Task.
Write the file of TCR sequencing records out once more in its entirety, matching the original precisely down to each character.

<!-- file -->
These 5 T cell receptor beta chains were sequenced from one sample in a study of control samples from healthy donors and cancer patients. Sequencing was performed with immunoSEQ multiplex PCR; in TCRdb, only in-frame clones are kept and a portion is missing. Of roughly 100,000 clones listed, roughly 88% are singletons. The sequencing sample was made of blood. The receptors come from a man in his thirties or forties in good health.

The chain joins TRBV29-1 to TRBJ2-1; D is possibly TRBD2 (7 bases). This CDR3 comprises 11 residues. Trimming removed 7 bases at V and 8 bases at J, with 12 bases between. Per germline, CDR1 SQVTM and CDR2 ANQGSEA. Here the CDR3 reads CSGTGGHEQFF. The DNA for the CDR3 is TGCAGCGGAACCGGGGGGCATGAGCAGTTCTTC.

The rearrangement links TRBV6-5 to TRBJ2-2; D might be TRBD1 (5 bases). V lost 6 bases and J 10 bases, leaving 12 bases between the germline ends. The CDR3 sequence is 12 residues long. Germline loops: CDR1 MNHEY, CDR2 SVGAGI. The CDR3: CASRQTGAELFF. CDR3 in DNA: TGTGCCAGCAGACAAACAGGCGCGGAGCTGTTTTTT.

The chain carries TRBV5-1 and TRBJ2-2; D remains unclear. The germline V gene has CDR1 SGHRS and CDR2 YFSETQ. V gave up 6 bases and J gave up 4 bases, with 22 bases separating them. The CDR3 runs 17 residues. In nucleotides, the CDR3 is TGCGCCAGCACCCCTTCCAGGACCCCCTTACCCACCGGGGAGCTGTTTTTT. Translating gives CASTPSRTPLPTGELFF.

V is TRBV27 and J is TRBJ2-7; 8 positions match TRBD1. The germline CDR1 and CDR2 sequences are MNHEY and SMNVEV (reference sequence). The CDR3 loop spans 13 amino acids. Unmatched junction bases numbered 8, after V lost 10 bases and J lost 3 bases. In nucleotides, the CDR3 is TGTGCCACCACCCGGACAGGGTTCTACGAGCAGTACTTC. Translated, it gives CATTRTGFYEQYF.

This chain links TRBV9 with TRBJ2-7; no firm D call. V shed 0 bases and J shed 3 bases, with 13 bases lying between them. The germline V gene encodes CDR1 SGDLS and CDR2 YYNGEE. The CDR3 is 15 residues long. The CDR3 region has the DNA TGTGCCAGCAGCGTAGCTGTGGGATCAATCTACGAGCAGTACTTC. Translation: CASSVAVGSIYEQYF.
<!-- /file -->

These 5 T cell receptor beta chains were sequenced from one sample in a study of control samples from healthy donors and cancer patients. Sequencing was performed with immunoSEQ multiplex PCR; in TCRdb, only in-frame clones are kept and a portion is missing. Of roughly 100,000 clones listed, roughly 88% are singletons. The sequencing sample was made of blood. The receptors come from a man in his thirties or forties in good health.

The chain joins TRBV29-1 to TRBJ2-1; D is possibly TRBD2 (7 bases). This CDR3 comprises 11 residues. Trimming removed 7 bases at V and 8 bases at J, with 12 bases between. Per germline, CDR1 SQVTM and CDR2 ANQGSEA. Here the CDR3 reads CSGTGGHEQFF. The DNA for the CDR3 is TGCAGCGGAACCGGGGGGCATGAGCAGTTCTTC.

The rearrangement links TRBV6-5 to TRBJ2-2; D might be TRBD1 (5 bases). V lost 6 bases and J 10 bases, leaving 12 bases between the germline ends. The CDR3 sequence is 12 residues long. Germline loops: CDR1 MNHEY, CDR2 SVGAGI. The CDR3: CASRQTGAELFF. CDR3 in DNA: TGTGCCAGCAGACAAACAGGCGCGGAGCTGTTTTTT.

The chain carries TRBV5-1 and TRBJ2-2; D remains unclear. The germline V gene has CDR1 SGHRS and CDR2 YFSETQ. V gave up 6 bases and J gave up 4 bases, with 22 bases separating them. The CDR3 runs 17 residues. In nucleotides, the CDR3 is TGCGCCAGCACCCCTTCCAGGACCCCCTTACCCACCGGGGAGCTGTTTTTT. Translating gives CASTPSRTPLPTGELFF.

V is TRBV27 and J is TRBJ2-7; 8 positions match TRBD1. The germline CDR1 and CDR2 sequences are MNHEY and SMNVEV (reference sequence). The CDR3 loop spans 13 amino acids. Unmatched junction bases numbered 8, after V lost 10 bases and J lost 3 bases. In nucleotides, the CDR3 is TGTGCCACCACCCGGACAGGGTTCTACGAGCAGTACTTC. Translated, it gives CATTRTGFYEQYF.

This chain links TRBV9 with TRBJ2-7; no firm D call. V shed 0 bases and J shed 3 bases, with 13 bases lying between them. The germline V gene encodes CDR1 SGDLS and CDR2 YYNGEE. The CDR3 is 15 residues long. The CDR3 region has the DNA TGTGCCAGCAGCGTAGCTGTGGGATCAATCTACGAGCAGTACTTC. Translation: CASSVAVGSIYEQYF.